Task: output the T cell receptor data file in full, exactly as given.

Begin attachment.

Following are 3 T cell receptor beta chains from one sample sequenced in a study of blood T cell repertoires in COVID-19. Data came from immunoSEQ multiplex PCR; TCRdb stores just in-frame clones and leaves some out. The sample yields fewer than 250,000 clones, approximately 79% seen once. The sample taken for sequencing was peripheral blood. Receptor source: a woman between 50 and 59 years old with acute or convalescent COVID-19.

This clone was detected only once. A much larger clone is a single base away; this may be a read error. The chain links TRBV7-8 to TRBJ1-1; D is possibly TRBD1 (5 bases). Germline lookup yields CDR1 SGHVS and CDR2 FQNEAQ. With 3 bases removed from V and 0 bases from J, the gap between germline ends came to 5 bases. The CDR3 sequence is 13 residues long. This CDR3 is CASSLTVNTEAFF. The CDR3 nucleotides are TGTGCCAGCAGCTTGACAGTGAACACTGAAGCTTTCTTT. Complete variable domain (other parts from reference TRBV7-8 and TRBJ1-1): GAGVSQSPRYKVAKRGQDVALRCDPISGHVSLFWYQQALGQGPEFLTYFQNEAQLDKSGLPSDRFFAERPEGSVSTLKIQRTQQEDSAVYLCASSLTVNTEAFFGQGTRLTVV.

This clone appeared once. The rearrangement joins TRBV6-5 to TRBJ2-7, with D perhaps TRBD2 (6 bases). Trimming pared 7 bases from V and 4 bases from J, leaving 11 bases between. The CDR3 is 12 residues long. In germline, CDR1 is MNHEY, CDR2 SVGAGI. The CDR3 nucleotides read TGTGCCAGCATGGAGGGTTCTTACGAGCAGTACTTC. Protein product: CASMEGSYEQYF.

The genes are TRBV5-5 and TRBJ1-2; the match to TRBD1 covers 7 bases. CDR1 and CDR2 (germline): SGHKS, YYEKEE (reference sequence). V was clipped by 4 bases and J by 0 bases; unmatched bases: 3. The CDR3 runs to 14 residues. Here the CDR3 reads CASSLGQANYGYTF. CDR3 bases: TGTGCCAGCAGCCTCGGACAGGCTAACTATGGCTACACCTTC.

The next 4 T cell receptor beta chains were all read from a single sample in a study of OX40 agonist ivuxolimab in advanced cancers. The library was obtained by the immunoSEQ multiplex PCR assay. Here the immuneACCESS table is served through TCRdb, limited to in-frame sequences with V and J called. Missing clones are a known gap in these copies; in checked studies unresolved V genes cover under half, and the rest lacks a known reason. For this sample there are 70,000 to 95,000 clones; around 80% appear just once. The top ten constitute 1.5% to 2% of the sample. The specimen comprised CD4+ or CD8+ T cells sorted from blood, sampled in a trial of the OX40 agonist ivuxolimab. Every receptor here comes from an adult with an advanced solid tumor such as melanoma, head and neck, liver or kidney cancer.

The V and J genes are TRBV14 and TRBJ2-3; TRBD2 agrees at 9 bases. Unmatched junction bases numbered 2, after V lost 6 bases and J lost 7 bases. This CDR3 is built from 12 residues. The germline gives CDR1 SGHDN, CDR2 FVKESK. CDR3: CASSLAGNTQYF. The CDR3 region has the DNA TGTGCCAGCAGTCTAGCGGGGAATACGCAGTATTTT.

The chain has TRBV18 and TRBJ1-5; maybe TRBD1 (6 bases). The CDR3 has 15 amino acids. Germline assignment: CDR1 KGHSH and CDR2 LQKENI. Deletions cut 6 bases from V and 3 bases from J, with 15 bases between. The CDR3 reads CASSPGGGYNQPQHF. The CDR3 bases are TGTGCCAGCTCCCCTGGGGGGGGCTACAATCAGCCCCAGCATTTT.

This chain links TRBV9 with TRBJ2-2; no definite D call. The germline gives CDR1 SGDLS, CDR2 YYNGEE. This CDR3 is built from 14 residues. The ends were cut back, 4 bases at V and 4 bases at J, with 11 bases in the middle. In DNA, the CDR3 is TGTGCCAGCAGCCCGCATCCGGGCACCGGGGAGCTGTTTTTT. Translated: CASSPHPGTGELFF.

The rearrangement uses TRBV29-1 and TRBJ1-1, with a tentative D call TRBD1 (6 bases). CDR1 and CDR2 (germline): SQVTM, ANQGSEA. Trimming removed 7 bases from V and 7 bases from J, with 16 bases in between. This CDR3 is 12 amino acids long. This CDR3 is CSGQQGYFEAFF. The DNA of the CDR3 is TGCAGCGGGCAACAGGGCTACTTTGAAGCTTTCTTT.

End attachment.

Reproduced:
Following are 3 T cell receptor beta chains from one sample sequenced in a study of blood T cell repertoires in COVID-19. Data came from immunoSEQ multiplex PCR; TCRdb stores just in-frame clones and leaves some out. The sample yields fewer than 250,000 clones, approximately 79% seen once. The sample taken for sequencing was peripheral blood. Receptor source: a woman between 50 and 59 years old with acute or convalescent COVID-19.

This clone was detected only once. A much larger clone is a single base away; this may be a read error. The chain links TRBV7-8 to TRBJ1-1; D is possibly TRBD1 (5 bases). Germline lookup yields CDR1 SGHVS and CDR2 FQNEAQ. With 3 bases removed from V and 0 bases from J, the gap between germline ends came to 5 bases. The CDR3 sequence is 13 residues long. This CDR3 is CASSLTVNTEAFF. The CDR3 nucleotides are TGTGCCAGCAGCTTGACAGTGAACACTGAAGCTTTCTTT. Complete variable domain (other parts from reference TRBV7-8 and TRBJ1-1): GAGVSQSPRYKVAKRGQDVALRCDPISGHVSLFWYQQALGQGPEFLTYFQNEAQLDKSGLPSDRFFAERPEGSVSTLKIQRTQQEDSAVYLCASSLTVNTEAFFGQGTRLTVV.

This clone appeared once. The rearrangement joins TRBV6-5 to TRBJ2-7, with D perhaps TRBD2 (6 bases). Trimming pared 7 bases from V and 4 bases from J, leaving 11 bases between. The CDR3 is 12 residues long. In germline, CDR1 is MNHEY, CDR2 SVGAGI. The CDR3 nucleotides read TGTGCCAGCATGGAGGGTTCTTACGAGCAGTACTTC. Protein product: CASMEGSYEQYF.

The genes are TRBV5-5 and TRBJ1-2; the match to TRBD1 covers 7 bases. CDR1 and CDR2 (germline): SGHKS, YYEKEE (reference sequence). V was clipped by 4 bases and J by 0 bases; unmatched bases: 3. The CDR3 runs to 14 residues. Here the CDR3 reads CASSLGQANYGYTF. CDR3 bases: TGTGCCAGCAGCCTCGGACAGGCTAACTATGGCTACACCTTC.

The next 4 T cell receptor beta chains were all read from a single sample in a study of OX40 agonist ivuxolimab in advanced cancers. The library was obtained by the immunoSEQ multiplex PCR assay. Here the immuneACCESS table is served through TCRdb, limited to in-frame sequences with V and J called. Missing clones are a known gap in these copies; in checked studies unresolved V genes cover under half, and the rest lacks a known reason. For this sample there are 70,000 to 95,000 clones; around 80% appear just once. The top ten constitute 1.5% to 2% of the sample. The specimen comprised CD4+ or CD8+ T cells sorted from blood, sampled in a trial of the OX40 agonist ivuxolimab. Every receptor here comes from an adult with an advanced solid tumor such as melanoma, head and neck, liver or kidney cancer.

The V and J genes are TRBV14 and TRBJ2-3; TRBD2 agrees at 9 bases. Unmatched junction bases numbered 2, after V lost 6 bases and J lost 7 bases. This CDR3 is built from 12 residues. The germline gives CDR1 SGHDN, CDR2 FVKESK. CDR3: CASSLAGNTQYF. The CDR3 region has the DNA TGTGCCAGCAGTCTAGCGGGGAATACGCAGTATTTT.

The chain has TRBV18 and TRBJ1-5; maybe TRBD1 (6 bases). The CDR3 has 15 amino acids. Germline assignment: CDR1 KGHSH and CDR2 LQKENI. Deletions cut 6 bases from V and 3 bases from J, with 15 bases between. The CDR3 reads CASSPGGGYNQPQHF. The CDR3 bases are TGTGCCAGCTCCCCTGGGGGGGGCTACAATCAGCCCCAGCATTTT.

This chain links TRBV9 with TRBJ2-2; no definite D call. The germline gives CDR1 SGDLS, CDR2 YYNGEE. This CDR3 is built from 14 residues. The ends were cut back, 4 bases at V and 4 bases at J, with 11 bases in the middle. In DNA, the CDR3 is TGTGCCAGCAGCCCGCATCCGGGCACCGGGGAGCTGTTTTTT. Translated: CASSPHPGTGELFF.

The rearrangement uses TRBV29-1 and TRBJ1-1, with a tentative D call TRBD1 (6 bases). CDR1 and CDR2 (germline): SQVTM, ANQGSEA. Trimming removed 7 bases from V and 7 bases from J, with 16 bases in between. This CDR3 is 12 amino acids long. This CDR3 is CSGQQGYFEAFF. The DNA of the CDR3 is TGCAGCGGGCAACAGGGCTACTTTGAAGCTTTCTTT.